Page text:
Approximating Automata and Discrete Control for Continuous Systems — Two Examples from Process Control

  • Jörg Raisch
  • Eberhard Klein
  • Christian Meder
  • Alexander Itigin
  • Siu O’Young
Conference paper
Part of the Lecture Notes in Computer Science book series (LNCS, volume 1567)


A standard problem in hybrid control systems theory is to design discrete, or symbolic, feedback for a given continuous plant.When specifications are discrete, this problem can be solved by first approximating the continuous plant model by a (nondeterministic) automaton, and then synthesizing discrete (supervisory) control for the automaton. A necessary condition is that the approximation behaviour contains the behaviour of the underlying continuous plant model. Then, any controller forcing the approximation to obey the specifications will also force the continuous model to satisfy the specifications. We use a version of this approach which allows adjustment of approximation accuracy to address two simple process control problems: supervisory control of a three-tank laboratory experiment and safety enforcement for an evaporator. In both cases, the entire design process is carried through: we first determine a suitable abstraction, compute the minimally restrictive supervisor, and then present examples for closed loop trajectories.


Sodium Chloride Solution Discrete Approximation Supervisory Control Discrete Event System Sampling Instant 
These keywords were added by machine and not by the authors. This process is experimental and the keywords may be updated as the learning algorithm improves.


Unable to display preview. Download preview PDF.

Unable to display preview. Download preview PDF.


  1. 1.
    P. J. Antsaklis, J. A. Stiver, and M. Lemmon. Hybrid system modelling and autonomous control systems. In [6], pages 366–392.Google Scholar
  2. 2.
    P. Antsaklis, W. Kohn, A. Nerode, and S. Sastry, editors. Hybrid Systems Iv, Lecture Notes in Computer Science, Vol. 1273. Springer-Verlag, 1997.Google Scholar
  3. 3.
    B. A. Brandin and W. M. Wonham. Supervisory control of timed Discrete Event Systems. IEEE Trans. Automat. Contr., vol. 39, pp. 329–342, 1994.zbMATHCrossRefMathSciNetGoogle Scholar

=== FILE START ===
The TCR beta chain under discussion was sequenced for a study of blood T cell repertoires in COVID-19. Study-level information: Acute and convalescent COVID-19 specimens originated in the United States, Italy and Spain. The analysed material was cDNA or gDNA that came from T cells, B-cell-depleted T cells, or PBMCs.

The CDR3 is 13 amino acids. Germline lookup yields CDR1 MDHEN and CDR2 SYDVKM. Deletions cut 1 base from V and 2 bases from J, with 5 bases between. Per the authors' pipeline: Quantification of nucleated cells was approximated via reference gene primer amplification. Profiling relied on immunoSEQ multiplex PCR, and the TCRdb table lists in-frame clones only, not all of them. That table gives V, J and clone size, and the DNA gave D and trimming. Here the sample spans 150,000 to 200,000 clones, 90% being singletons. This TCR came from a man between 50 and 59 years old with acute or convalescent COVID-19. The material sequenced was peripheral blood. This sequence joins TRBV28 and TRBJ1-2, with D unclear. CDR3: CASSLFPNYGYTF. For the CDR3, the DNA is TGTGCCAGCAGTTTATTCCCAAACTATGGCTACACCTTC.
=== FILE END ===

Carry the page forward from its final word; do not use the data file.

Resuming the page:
4. 4.
    J. C. Chou. Thermodynamic Properties of Aqueous Sodium Chloride Solutions from 32 to 350 F. Ph. D Thesis, Oklahoma State University, 1968.Google Scholar
  5. 5.
    K. Feldkamp Der Wärmeübergang beim Sieden von wässrigen Lösungen. Ph. D Thesis, Technische Universität Carolo-Wilhelmina, Braunschweig, 1969.Google Scholar
  6. 6.
    R. L. Grossman, A. Nerode, A. P. Ravn, and H. Rischel, editors, Hybrid Systems, Lecture Notes in Computer Science, Vol. 736. Springer-Verlag, 1993.Google Scholar
  7. 7.
    H.-M. Hanisch and S. Kowalewski. Diskontinuierlicher Misch-und Trennprozeß, Fallbeispiel für die Modellierung ereignisdiskreter Systeme und den systematischen Entwurf von Steuerungen. In: 3. Workshop GMA-Fachausschuß 1.8: Methoden der Steuerungstechnik. 1994.Google Scholar
  8. 8.
    T. Kailath, Linear Systems. Prentice-Hall, 1980.Google Scholar
  9. 9.
    J. Lunze. Qualitative modelling of linear dynamical systems with quantized state measurements. Automatica, 30:417–431, 1994.zbMATHCrossRefMathSciNetGoogle Scholar
  10. 10.
    I. N. Maksimova Determination of the Density of Aqueous Solutions. Russian Journal of Physical Chemistry, 39(3): 296–297, 1965.Google Scholar
  11. 11.
    J. Raisch. Nondeterministic automata as approximations for continuous systems-an approach with an adjustable degree of accuracy. Proc. 2nd MATHMOD (International Symposium on Mathematical Modelling), pp. 195–202. IMACS, Vienna. 1997.Google Scholar
  12. 12.
    J. Raisch and S. O’Young. A Totally Ordered Set of Discrete Abstractions for a given Hybrid or Continuous System. In [2], pp. 342–360.Google Scholar
  13. 13.
    J. Raisch and S. D. O’Young. Discrete approximation and supervisory control of continuous systems. Accepted for publication in IEEE Transactions on Automatic Control, Special Issue on Hybrid Systems.Google Scholar
  14. 14.
    J. Raisch. A Hierarchy of Discrete Abstractions for a given Hybrid Plant Model. Proc. ADPM’98 (Automatisation des Processus Mixtes: les Systèmes Dynamiques Hybrides), Reims, March 1998.Google Scholar
  15. 15.
    P. J. Ramadge and W. M. Wonham. Supervisory control of a class of discrete event systems. SIAM J. Control and Optimization, 25:206–230 1987.zbMATHCrossRefMathSciNetGoogle Scholar
  16. 16.
    P. J. Ramadge and W. M. Wonham. The control of discrete event systems. Proceedings of the IEEE, 77:81–98, 1989.CrossRefGoogle Scholar
  17. 17.
    J. A. Stiver and P. Antsaklis. Modeling and analysis of hybrid control systems. In Proc. 31st IEEE Conference on Decision and Control, 1992.Google Scholar
  18. 18.
    Verein Deutscher Ingenieure (VDI)-Gesellschaft Verfahrenstechnik und Chemieingenieurswesen (GVC) (ed.) VDI-Wärmeatlas. VDI-Verlag, Frankfurt, edition, 1988.Google Scholar
  19. 19.
    J. C. Willems. Paradigms and puzzles in the theory of dynamical systems. IEEE Transactions on Automatic Control, 36:259–294, 1991.zbMATHCrossRefMathSciNetGoogle Scholar
  20. 20.
    I. D. Zaytsev and G. G. Aseyev Properties of Aqueous Solutions of Electrolytes. CRC Press, Boca Raton, 1992.Google Scholar

Copyright information

© Springer-Verlag Berlin Heidelberg 1999

Authors and Affiliations

  • Jörg Raisch
    • 1
  • Eberhard Klein
    • 2
  • Christian Meder
    • 2
  • Alexander Itigin
    • 2
  • Siu O’Young
    • 3
  1. 1.Max-Planck-Institut für Dynamik komplexer technischer SystemeMagdeburgFR Germany
  2. 2.Institut für Systemdynamik und RegelungstechnikStuttgartFR Germany
  3. 3.Faculty of Engineering and Applied ScienceMemorial University of Newfoundland St. John’sNewfoundlandCanada

Personalised recommendations